what i learnt from staring at a stranger at marina abramovic: in residence
I’m staring at a stranger. He has a red-brown beard. He has a freckle under his right eye. His eyes are pale blue-grey, and fixed on mine. I’m not sure how long we’ve been looking at each other—long enough, certainly, that the cold has seeped through my jumper. It’s been long enough that I’m no longer worrying about laughing, or thinking about lunch, or trying to communicate telepathically. It’s been long enough I’m just staring, and breathing.
No, I haven’t become trapped in a staring competition on a train. I’m experiencing the latest project from the Serbian born, New York based performance artist extraordinaire: Marina Abramovic: In Residence, which is currently in Sydney. Marina is a rare figure. She’s a performance artist who has mass appeal. She’s done collaborations with Jay Z and Lady Gaga. People lined up for hours for the chance to sit opposite her and stare into her eyes. She’s famous enough that even if you’re tragically non-arty, you’ve probably heard of her or her work.
I fall into this category. Courtesy of an artsy friend, I knew about Rhythm 0, which saw Marina lay out 72 items on a trestle table with the note “I’m an object, you can do anything you want to me.” The objects ranged from feathers, a rose and honey to a whip, scalpel and a pistol with a single bullet. In a terrifying Lord of the Flies-esque scenario, people began by shyly stroking her with the rose and escalated to cutting off her clothing, slicing her skin and drinking her blood. Yikes. You might have heard of The Lovers, the Great Wall Walk, which saw Marina and her lover Ulay end their relationship in style. They walked from opposite ends of the Great Wall of China to meet in the middle and say their farewells. Maybe you’re one of the nearly 12 million people who’ve watched the youtube clip from her show “The Artist is Present,” which saw Marina sit and stare at members of the public.
Which brings me back to staring at my stranger. Marina Abramovic: In Residence is an immersive experience, aimed at switching the normal dynamic: it’s not the artist taking the emotional and physical journey in this show, but the public. After relinquishing all of my belongings—my phone, my watch, and my bag—I don a black pair of sound cancelling headphones. They feel slightly too big for my head, but I don’t have much time to worry about ruining the aesthetics: I’m being ushered into the space, and a man (dressed all in black) takes my hand and starts to walk with me. Sun is streaming through the window, catching the dust motes. We walk slowly. Very, very slowly. This is the first experience: the ‘slow walk.’ It feels like we’re acting out a slow-mo for a movie, lifting our feet agonisingly slowly, and moving millimetres at a time. It’s a lot harder than I thought it would be. I worry about falling over, or walking too quickly. Am I Doing Art Wrong? Out of the corner of my eye, I see Marina embrace someone. Is that part of the experience? Am I ready for a hug?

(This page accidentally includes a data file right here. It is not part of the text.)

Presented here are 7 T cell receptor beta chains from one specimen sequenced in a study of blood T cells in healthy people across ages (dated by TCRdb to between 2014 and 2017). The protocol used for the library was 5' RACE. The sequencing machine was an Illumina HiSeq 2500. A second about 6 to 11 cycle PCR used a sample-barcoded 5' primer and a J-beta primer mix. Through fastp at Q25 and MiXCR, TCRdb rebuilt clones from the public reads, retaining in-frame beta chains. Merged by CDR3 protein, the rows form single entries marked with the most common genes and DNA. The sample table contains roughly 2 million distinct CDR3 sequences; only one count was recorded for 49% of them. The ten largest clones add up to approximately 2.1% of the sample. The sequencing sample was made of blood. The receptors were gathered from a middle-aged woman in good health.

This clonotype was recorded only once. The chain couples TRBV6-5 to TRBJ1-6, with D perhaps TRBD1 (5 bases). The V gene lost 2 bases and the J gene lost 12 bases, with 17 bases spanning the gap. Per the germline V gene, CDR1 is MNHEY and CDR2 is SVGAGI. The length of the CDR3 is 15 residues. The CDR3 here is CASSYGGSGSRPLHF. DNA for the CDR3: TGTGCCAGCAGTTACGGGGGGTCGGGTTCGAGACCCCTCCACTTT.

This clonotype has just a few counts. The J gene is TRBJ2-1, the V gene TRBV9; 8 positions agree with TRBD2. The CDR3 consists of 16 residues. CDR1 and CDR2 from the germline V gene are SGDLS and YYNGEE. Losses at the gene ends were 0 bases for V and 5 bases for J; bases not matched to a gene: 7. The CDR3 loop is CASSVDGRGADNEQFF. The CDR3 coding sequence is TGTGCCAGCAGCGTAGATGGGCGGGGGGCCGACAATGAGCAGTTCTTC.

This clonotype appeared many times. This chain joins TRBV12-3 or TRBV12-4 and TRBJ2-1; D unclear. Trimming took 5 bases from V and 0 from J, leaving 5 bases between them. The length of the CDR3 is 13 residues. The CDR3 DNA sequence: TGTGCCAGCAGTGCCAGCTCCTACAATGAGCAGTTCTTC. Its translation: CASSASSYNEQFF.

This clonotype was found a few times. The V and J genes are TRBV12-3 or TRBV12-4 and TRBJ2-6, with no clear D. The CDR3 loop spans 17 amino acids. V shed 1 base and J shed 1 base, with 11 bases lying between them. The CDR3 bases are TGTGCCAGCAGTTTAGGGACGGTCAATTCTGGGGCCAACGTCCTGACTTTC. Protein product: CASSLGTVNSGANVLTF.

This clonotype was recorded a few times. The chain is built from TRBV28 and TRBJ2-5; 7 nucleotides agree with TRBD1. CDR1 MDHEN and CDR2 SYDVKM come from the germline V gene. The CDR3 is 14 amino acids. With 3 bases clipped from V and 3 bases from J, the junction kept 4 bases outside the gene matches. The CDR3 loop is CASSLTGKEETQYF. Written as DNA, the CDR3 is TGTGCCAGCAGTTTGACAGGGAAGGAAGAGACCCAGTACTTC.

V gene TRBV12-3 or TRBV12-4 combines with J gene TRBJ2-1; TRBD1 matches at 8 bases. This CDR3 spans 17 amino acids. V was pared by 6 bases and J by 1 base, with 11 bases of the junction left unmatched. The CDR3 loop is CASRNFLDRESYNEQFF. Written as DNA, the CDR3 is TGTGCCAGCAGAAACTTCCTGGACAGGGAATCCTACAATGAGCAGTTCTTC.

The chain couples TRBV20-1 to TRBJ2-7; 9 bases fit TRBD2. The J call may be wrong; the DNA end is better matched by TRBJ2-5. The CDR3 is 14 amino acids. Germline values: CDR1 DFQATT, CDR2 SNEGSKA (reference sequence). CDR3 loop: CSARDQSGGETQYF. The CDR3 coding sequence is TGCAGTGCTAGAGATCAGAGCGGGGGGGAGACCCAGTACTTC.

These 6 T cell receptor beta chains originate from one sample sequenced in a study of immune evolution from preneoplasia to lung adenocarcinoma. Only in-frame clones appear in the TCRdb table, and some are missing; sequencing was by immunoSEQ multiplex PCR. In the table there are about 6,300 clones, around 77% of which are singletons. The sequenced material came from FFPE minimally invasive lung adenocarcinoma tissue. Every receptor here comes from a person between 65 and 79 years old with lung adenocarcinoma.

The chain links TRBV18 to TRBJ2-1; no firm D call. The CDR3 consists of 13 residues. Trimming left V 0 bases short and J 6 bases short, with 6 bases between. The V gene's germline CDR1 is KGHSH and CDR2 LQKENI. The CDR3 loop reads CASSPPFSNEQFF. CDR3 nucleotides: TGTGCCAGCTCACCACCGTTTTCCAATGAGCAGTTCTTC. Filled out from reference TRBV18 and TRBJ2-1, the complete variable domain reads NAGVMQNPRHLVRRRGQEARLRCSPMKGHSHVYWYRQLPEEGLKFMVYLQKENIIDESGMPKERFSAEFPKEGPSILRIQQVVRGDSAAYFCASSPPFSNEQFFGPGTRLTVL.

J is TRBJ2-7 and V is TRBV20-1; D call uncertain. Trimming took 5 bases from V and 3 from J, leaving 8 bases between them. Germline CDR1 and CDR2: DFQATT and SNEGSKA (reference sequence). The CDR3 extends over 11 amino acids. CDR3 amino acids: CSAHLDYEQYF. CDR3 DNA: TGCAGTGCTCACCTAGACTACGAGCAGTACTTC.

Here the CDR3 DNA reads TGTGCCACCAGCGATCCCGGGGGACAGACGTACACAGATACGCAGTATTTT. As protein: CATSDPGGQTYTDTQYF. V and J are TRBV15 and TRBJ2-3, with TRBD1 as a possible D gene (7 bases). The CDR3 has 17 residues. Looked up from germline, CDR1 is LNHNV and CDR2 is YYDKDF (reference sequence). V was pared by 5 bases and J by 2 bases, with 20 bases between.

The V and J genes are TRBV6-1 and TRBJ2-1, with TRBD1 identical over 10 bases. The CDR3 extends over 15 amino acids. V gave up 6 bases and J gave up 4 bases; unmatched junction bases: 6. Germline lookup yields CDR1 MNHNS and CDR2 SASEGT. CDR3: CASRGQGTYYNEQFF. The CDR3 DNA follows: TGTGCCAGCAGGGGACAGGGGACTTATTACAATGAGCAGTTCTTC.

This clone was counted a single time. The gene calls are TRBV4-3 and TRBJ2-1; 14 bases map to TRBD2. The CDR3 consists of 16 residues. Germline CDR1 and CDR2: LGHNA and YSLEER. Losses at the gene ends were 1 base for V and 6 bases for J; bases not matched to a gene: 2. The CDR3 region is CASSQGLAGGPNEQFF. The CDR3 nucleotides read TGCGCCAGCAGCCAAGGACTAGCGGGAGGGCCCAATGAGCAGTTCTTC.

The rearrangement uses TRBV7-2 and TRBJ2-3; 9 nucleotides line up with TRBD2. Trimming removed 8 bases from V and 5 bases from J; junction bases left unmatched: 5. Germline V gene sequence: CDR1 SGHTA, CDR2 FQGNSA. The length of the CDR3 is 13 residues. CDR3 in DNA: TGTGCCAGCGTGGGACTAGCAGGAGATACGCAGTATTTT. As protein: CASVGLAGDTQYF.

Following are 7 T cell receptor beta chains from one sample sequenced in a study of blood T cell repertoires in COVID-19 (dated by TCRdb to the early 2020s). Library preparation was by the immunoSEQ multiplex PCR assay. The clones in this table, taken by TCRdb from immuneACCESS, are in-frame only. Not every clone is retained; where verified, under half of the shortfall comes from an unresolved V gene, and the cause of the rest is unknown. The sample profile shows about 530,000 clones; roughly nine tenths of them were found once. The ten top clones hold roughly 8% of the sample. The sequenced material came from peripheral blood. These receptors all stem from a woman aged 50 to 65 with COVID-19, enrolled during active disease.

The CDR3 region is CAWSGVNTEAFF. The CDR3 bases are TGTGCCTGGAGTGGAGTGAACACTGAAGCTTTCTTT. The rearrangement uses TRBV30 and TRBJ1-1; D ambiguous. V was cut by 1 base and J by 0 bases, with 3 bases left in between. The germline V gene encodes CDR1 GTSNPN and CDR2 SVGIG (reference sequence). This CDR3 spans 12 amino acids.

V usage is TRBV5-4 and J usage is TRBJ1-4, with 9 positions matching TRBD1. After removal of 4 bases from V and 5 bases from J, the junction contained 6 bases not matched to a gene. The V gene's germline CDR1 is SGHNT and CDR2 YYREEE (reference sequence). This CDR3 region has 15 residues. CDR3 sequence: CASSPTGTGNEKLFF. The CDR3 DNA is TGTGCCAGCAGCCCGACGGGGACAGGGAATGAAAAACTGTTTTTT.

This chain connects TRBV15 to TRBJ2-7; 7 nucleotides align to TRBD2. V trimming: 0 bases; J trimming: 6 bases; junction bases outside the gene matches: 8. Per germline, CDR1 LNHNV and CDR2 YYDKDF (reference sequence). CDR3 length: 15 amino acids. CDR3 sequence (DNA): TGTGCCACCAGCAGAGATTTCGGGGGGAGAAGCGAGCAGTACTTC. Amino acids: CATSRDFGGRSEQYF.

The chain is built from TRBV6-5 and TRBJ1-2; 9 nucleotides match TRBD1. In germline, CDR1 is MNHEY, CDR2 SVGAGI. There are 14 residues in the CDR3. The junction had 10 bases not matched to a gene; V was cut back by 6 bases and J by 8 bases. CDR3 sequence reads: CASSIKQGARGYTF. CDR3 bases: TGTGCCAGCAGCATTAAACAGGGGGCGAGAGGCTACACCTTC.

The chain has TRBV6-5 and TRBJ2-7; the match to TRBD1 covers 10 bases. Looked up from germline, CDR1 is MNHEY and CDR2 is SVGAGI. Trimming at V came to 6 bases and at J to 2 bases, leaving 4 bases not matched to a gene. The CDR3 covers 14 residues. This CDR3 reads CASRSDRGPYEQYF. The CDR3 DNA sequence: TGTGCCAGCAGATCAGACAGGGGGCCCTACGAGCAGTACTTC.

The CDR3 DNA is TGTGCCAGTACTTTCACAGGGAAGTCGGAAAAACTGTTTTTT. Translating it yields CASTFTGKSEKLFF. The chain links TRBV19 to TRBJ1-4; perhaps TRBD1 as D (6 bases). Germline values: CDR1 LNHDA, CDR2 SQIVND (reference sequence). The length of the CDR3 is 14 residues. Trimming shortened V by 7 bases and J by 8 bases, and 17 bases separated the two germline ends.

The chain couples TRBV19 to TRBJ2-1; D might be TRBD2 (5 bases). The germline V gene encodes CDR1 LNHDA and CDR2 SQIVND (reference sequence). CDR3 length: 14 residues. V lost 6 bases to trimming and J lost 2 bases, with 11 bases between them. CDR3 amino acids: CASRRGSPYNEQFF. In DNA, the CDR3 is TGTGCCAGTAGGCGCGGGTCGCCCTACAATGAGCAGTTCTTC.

I don’t get a hug. I am led by the hand, through the draughty space, over to a chair. I sit. A stranger sits opposite me. He has blue-grey eyes. We begin to stare. It’s awkward and uncomfortable, at first. I don’t know where to look. His eyes? His forehead? He looks like he’s taking it seriously – what if I laugh and ruin everything? I decide to stare in his eyes, because this is Art and I am being brave. It’s weirdly intimate. I wonder what the strangers name is, and what he does for work, and whether he’s feeling really cold as well. Time passes. People sit next to us, and stare at each other, and leave. Someone takes our photo. We keep staring. I count to 500 before I stop, guiltily, wondering if that counts as cheating. After a while, I stop worrying about how long we’ve been staring. I decide that I will stay in the chair forever—or, at least, until the end of the hour. Just after I decide this, the man in all black comes back and takes my hand. I wave slightly to my stranger, uncertainly. He smiles with his eyes.
I’m led to a section filled with beds. I’m led to a bed in the corner. I lie down, and the blanket is tucked in around me. I feel vaguely guilty for having shoes on the bed. The blanket smells musty. It is warm under the blanket, and I am comfortable. Through the headphones, I can hear the train rattle past, and the seagulls calling to each other. The sounds are distant. After a while, a woman comes up to me. She mouths ‘it’s over.’ I get up, and walk past all the people wearing blank sound cancelling headphones. I take of my headphones, and the world seems impossibly loud. I reclaim my belongings, put my watch back on, and check my emails. It’s only been an hour.
An hour earlier, I’d been expecting to feel a bit silly. I’m not very good at slowing down my brain, and the entire experience is supposed to help you slow down in a too fast world. ‘We constantly like to be entertained, to get things from the outside. We never take time to get in touch with ourselves … our inner selves,’ Marina said. The next time I’m feeling overwhelmed—deadlines looming, adulthood omnipresent—I think I’ll remember sitting, and staring, at a stranger. And then I’ll breathe.
Marina Abramovic: In Residence is a free exhibition, open to public aged 12 years and up, from 24 June until 5 July at Pier 2/3 Hickson Rd, Walsh Bay.